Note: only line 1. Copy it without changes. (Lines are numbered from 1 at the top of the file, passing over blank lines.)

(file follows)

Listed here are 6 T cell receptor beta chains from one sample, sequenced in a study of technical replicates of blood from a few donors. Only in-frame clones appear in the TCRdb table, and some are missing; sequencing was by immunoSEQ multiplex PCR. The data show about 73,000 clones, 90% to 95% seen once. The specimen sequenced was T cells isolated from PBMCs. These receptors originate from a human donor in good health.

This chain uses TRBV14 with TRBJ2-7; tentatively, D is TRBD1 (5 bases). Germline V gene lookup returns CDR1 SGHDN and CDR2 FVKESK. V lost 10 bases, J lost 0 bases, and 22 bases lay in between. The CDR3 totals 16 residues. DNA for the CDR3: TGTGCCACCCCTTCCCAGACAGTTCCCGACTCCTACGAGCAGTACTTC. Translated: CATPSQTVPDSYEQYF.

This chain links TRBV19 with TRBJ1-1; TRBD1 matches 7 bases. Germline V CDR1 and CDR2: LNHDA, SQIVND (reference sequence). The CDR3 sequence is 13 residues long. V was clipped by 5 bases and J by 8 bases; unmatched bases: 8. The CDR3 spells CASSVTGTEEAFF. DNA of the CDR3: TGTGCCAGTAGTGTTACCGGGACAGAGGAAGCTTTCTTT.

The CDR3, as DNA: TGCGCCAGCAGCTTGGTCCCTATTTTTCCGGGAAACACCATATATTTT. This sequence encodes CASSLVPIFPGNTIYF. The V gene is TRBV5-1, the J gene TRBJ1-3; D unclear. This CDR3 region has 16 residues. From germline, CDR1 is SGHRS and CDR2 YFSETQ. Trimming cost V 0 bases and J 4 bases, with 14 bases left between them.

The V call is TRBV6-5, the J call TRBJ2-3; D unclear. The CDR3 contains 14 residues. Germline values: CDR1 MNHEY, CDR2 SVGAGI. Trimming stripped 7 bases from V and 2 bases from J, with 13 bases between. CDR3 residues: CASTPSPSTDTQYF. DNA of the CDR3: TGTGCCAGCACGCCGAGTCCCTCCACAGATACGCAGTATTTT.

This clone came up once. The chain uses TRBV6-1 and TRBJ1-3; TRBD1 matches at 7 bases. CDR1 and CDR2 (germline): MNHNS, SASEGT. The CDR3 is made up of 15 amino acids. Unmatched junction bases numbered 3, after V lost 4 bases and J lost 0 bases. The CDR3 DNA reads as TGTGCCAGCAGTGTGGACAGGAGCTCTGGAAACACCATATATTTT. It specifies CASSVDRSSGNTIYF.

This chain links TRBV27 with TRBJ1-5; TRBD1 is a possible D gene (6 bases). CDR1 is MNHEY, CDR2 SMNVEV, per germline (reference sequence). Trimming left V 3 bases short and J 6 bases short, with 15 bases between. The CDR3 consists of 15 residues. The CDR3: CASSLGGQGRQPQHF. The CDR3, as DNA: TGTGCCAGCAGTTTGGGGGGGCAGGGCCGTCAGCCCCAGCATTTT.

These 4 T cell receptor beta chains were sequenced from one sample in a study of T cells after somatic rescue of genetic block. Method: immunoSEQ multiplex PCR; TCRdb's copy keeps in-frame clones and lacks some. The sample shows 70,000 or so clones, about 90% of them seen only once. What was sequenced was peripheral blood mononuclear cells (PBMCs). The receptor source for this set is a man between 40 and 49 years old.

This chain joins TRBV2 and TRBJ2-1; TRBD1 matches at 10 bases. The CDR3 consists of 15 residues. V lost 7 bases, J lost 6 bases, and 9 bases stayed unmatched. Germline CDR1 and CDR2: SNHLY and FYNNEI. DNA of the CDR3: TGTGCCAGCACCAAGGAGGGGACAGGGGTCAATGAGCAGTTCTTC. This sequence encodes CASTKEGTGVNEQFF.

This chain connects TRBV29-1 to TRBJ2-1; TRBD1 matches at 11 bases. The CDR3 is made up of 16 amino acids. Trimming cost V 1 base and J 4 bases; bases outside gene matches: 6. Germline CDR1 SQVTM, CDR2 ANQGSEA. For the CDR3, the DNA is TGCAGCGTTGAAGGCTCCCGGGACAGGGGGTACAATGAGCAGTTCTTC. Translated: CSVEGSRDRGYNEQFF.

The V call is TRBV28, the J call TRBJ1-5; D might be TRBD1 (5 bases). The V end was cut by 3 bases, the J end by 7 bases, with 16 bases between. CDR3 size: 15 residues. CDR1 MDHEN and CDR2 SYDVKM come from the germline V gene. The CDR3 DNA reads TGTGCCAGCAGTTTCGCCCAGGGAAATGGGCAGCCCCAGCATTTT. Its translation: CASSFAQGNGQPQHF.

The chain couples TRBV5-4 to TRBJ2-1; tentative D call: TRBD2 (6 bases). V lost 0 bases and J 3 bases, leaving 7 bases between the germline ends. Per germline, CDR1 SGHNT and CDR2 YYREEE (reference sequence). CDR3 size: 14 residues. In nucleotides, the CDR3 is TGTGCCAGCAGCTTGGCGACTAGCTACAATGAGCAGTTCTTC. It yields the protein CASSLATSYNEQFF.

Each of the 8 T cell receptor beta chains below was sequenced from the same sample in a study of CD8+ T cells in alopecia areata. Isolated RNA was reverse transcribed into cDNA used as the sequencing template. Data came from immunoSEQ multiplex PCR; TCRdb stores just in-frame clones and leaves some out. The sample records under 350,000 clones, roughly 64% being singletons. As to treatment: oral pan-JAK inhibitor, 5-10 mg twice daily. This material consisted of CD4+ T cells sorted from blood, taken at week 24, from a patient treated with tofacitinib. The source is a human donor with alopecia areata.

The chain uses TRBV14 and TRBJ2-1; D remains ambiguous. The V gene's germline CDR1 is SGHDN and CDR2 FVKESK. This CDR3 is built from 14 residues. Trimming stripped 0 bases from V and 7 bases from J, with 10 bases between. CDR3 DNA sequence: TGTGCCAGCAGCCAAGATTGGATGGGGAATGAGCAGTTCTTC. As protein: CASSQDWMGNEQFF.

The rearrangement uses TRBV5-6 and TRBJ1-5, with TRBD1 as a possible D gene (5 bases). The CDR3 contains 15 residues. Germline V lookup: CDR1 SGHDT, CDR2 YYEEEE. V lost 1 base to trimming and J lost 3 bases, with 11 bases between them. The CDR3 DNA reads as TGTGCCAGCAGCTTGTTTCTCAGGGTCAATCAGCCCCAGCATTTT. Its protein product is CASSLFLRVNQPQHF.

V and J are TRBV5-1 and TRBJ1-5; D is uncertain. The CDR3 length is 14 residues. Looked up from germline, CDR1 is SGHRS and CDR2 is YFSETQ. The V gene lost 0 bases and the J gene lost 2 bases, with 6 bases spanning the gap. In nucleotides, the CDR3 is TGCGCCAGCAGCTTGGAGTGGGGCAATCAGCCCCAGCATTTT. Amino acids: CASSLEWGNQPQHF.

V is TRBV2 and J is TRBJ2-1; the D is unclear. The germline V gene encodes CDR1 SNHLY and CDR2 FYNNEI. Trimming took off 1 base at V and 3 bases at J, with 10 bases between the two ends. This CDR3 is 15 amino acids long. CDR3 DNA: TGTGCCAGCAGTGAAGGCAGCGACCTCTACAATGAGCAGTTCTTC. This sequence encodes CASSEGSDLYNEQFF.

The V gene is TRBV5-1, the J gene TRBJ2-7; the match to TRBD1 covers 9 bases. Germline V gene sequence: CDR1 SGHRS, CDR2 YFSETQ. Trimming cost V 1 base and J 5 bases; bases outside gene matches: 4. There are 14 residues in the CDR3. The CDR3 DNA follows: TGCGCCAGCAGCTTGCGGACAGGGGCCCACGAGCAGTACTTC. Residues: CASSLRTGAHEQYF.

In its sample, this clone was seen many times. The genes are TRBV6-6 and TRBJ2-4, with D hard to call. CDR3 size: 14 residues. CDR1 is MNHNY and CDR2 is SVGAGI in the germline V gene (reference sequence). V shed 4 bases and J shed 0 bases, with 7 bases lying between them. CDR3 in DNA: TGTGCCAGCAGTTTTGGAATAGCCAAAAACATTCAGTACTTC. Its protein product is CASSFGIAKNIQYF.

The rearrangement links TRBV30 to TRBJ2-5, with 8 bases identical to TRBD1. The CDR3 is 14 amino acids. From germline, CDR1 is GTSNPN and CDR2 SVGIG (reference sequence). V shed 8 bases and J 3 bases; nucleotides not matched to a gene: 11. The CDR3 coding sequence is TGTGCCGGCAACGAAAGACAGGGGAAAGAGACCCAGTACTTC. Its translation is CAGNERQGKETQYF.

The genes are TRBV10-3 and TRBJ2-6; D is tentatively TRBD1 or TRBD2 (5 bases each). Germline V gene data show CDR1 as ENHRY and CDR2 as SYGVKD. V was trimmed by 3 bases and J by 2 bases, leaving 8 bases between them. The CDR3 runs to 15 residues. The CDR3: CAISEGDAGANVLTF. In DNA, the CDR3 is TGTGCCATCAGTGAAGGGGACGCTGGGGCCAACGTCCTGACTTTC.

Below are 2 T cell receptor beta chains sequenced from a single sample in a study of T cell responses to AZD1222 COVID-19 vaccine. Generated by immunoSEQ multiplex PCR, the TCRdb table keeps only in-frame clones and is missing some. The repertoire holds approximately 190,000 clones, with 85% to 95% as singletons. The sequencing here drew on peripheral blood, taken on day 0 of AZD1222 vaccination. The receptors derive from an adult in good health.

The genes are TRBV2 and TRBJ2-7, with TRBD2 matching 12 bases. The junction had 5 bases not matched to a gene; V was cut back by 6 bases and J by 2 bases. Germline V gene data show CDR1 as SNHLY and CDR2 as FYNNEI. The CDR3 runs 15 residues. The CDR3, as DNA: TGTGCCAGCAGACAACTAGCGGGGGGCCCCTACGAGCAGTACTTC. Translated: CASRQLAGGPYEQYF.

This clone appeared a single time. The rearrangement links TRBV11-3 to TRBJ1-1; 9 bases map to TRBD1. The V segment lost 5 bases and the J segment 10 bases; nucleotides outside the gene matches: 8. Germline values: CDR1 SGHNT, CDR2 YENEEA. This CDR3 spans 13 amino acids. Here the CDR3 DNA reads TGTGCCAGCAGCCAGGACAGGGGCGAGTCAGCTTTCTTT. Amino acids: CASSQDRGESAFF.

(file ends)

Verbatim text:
Listed here are 6 T cell receptor beta chains from one sample, sequenced in a study of technical replicates of blood from a few donors. Only in-frame clones appear in the TCRdb table, and some are missing; sequencing was by immunoSEQ multiplex PCR. The data show about 73,000 clones, 90% to 95% seen once. The specimen sequenced was T cells isolated from PBMCs. These receptors originate from a human donor in good health.